The Cavite Mutiny of 1872 was a historical uprising that occurred on 20 January 1872 involving almost 200 Filipino and Spanish soldiers and workers at Fort San Felipe in Cavite. The soldiers and workers rallied against the unfair treatment by the Spanish officers in implementing the payment of tributes, as well as the imposition of forced labor (polo y servicio), which the soldiers and workers were supposedly exempted from. The mutiny was unsuccessful, and the rebels were quickly crushed by the Spanish forces. The event is believed to have inspired many Filipinos patriots and reformists, fueling nationalistic spirit that culminated in the Philippine Revolution of 1896.
Causes of the Mutiny
Spanish Accounts of the Mutiny
According to Jose Montero y Vidal, a historian, the mutiny aimed to overthrow the Spanish colonial government in the Philippines. The mutiny’s masterminds were three Filipino priests, Mariano Gomez, Jose Burgos, and Jacinto Zamora, more commonly known as “Gomburza,” according to Vidal
Vidal said the root cause of the mutiny was the stripping of privileges of the soldiers and workers of the Cavite arsenal, particularly their exemption from payment of tributes and forced labor. The workers were asking the Spanish officials to reinstate their privileges.
Governor-General Rafael Izquidero y Gutierrez’s Account
According to governor-general Rafael Izquidero y Gutierrez, the governor of the Philippine Islands at the time, the mutiny was hatched by a group of native Filipino priests, several mestizos, and lawyers who were fighting against the crimes and abuses experienced by Filipinos under the Spanish regime. The governor-general also believed that the rebels wanted to install either Jose Burgos or Jacinto Zamora as the head of the new Philippine government they aimed to put up as replacement for the Spanish government in the Philippines.
Trinidad Pardo de Tavera’s Account
According to Trinidad Pardo de Tavera, a Filipino physician, historian, and politician, the mutiny simply started as a rally organized by the workers of the arsenal pushing for the acquisition of sufficient resources as well as reforms in the educational system in the Philippines, an objective that was far different from what the Spanish officers suggested. However, the Spanish friars, afraid of losing their hold on the Filipinos as well as the privileges they enjoyed, told the Spanish authorities that the Filipino workers aimed to free themselves from Spanish rule.
The Spanish government, upon hearing that the mutineers aimed to overthrow the government, did not investigate the matter further and harshly arrested those they thought were involved in the mutiny.
Edmund Plauchut’s Account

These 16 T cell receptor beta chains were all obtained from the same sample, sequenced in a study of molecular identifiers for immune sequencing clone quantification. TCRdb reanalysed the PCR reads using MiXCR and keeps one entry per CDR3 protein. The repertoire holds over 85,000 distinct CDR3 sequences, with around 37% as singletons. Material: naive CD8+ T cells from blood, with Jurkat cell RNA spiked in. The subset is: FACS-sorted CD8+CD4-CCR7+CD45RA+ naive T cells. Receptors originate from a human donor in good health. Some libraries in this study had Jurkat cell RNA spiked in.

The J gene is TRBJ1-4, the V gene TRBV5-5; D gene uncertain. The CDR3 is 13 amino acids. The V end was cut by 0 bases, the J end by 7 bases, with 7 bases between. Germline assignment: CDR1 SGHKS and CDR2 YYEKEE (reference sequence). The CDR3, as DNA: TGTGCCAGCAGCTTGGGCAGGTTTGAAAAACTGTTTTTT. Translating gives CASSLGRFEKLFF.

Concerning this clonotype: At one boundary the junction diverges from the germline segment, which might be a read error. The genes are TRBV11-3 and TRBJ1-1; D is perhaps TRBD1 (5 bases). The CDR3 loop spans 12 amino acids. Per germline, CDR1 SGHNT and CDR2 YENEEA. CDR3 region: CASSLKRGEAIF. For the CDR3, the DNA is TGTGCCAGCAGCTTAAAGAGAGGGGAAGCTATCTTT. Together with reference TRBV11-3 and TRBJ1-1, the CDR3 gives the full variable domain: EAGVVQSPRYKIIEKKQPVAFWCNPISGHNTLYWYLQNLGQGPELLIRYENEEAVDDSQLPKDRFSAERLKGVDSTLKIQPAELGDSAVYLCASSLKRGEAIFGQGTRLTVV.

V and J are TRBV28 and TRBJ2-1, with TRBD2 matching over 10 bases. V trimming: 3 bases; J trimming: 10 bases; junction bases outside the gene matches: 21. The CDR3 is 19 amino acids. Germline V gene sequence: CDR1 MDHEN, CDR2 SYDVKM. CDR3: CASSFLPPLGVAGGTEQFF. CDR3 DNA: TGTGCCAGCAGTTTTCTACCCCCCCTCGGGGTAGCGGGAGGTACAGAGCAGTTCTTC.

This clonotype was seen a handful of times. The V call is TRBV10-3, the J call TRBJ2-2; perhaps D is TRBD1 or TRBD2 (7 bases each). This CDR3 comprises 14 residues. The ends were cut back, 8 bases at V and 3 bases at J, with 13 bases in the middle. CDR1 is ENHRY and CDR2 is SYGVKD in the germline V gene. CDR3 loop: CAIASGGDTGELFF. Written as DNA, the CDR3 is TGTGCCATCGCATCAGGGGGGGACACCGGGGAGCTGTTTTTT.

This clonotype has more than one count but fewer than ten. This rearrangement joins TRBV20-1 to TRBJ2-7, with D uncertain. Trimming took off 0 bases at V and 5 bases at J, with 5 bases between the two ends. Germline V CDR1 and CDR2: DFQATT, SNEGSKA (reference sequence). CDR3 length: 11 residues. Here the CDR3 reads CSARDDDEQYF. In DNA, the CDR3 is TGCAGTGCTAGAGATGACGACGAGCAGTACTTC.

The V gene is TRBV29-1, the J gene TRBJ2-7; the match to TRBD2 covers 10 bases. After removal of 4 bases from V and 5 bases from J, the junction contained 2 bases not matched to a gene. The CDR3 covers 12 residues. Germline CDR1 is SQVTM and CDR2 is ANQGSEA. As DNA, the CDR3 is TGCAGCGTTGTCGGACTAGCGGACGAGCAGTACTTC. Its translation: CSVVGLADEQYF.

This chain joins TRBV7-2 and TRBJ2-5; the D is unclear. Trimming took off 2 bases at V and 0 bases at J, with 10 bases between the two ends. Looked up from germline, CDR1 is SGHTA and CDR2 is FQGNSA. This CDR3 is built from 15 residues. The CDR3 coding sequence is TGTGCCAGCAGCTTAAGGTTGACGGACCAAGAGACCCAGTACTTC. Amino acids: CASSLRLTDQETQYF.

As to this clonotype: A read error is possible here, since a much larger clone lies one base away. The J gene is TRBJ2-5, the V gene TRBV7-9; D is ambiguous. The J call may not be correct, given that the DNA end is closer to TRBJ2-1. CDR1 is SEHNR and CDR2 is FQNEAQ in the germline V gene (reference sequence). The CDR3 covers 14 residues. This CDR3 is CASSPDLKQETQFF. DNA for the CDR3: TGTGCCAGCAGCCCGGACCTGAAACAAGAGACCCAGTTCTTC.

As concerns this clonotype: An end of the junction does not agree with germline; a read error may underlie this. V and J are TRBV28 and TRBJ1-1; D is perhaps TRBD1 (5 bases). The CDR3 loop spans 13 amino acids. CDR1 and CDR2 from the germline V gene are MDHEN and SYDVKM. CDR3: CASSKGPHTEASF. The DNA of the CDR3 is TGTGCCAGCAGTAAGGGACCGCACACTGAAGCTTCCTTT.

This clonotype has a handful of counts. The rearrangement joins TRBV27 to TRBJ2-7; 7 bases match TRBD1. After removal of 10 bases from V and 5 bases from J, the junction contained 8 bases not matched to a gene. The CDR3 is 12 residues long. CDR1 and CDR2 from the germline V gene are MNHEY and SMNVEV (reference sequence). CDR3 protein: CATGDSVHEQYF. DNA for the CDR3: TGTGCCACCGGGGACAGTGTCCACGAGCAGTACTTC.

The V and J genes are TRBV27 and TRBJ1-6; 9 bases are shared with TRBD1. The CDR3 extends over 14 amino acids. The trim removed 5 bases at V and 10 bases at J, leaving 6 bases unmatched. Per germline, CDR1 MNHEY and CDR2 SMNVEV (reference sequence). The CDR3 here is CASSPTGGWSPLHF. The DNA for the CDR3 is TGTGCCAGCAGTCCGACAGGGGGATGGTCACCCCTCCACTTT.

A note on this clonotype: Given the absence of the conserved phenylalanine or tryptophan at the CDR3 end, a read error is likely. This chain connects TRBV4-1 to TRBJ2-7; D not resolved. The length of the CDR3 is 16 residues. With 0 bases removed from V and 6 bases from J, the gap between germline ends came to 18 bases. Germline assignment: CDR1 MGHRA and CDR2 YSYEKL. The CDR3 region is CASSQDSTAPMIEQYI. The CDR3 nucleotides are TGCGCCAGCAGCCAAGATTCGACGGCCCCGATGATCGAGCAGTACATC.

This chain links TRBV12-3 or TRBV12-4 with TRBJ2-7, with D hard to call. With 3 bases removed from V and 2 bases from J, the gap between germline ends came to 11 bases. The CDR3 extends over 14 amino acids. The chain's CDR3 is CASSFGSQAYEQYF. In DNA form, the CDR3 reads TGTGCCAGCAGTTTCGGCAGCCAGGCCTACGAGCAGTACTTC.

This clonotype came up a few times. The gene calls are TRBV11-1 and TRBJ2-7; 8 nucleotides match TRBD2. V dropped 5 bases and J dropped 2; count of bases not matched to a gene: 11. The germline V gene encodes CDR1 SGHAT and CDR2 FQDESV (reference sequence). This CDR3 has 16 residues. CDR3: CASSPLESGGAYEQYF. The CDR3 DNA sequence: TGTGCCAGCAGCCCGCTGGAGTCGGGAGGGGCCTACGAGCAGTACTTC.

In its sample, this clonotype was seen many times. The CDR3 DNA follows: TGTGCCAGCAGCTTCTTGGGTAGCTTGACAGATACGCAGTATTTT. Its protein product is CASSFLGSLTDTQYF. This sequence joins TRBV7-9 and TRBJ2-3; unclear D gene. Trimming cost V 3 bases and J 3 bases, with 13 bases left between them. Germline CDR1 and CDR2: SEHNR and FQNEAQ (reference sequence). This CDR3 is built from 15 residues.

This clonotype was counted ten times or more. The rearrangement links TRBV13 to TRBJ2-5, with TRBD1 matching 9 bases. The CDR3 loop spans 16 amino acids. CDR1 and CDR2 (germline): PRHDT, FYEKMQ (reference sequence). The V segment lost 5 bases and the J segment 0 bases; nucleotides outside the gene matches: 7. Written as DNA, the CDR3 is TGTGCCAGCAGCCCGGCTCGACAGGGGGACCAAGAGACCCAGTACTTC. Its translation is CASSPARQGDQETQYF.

According to Edmund Plauchut, a French historian, the mutiny’s cause was governor-general Rafael Izquidero y Gutierrez’s exacting of personal taxes from the soldiers and workers as well as his imposition of forced labor on them.
On 20 January 1872, the day of the mutiny, the workers received their salaries and were surprised and angered at the same time due to deductions of tributes and payments in lieu of forced labor from their salaries. They staged the mutiny right away but it was crushed as soon as it started because of a lack of coordination between the mutineers.
However, the mutiny did not succeed due to miscommunication between the mutineers. Those who spearheaded the attack thought that the rest of the soldiers and workers would join forces with them as they had witnessed the firing of rockets from the city walls on that night, a signal they had agreed upon to distract the Spanish forces. However, the firing of rockets was merely associated with the celebration of Our Lady of Loreto, the patron of Sampaloc.
The mutineers had also conspired to seize Fort Santiago by distracting the Spanish forces with a fire in Tondo. However, the plan on the supposed attack on Fort Santiago was leaked and therefore did not succeed.
Arrest of the Mutineers
Right after the mutiny was crushed, the mutineers, including Filipino and Spanish soldiers and workers, were arrested. Some of the mutineers were exiled to Mindanao while some were sentenced to death. The three Filipino priests known by the acronym Gomburza were tagged as the masterminds of the mutiny and were sentenced to death through garrote.
A total of 41 mutineers were executed while another 6 were sentenced to lifelong imprisonment.
Execution of the Gomburza
The priests Gomez, Burgos and Zamora were publicly executed, by garrote, on the early morning of 17 February 1872 in Bagumbayan. Forty thousand Filipinos witnessed the incident. Manila Archbishop Gregorio Meliton Martinez refused to defrock the priests or deprive them of ecclesiastical status for they did not break any canon law. He ordered every church bell to be rung in their honor.
The martyrdom of the three secular priests would soon inspire nationalism among Filipinos, especially the ilustrados. The outrage over the trio’s execution would prompt Filipinos to conceive plans for freedom from Spanish rule and make way for the first stirrings of the Filipino revolution. Dr. Jose Rizal would later dedicate his second novel, El Filibusterismo, to the memory of Gomburza.
- The martyrdom of GomBurZa | Presidential Museum and Library. Retrieved 4 January 2021.
- Umali, Justin. 2020. How the Death of Gomburza Led to a Wholly Filipino Church. Retrieved 4 January 2021.
- Cavite Mutiny. Britannica Encyclopedia. Retrieved 4 January 2021.
- Piedad-Pugay. 2012. The Two Faces of the 1872 Cavite Mutiny. Retrieved 5 January 2021.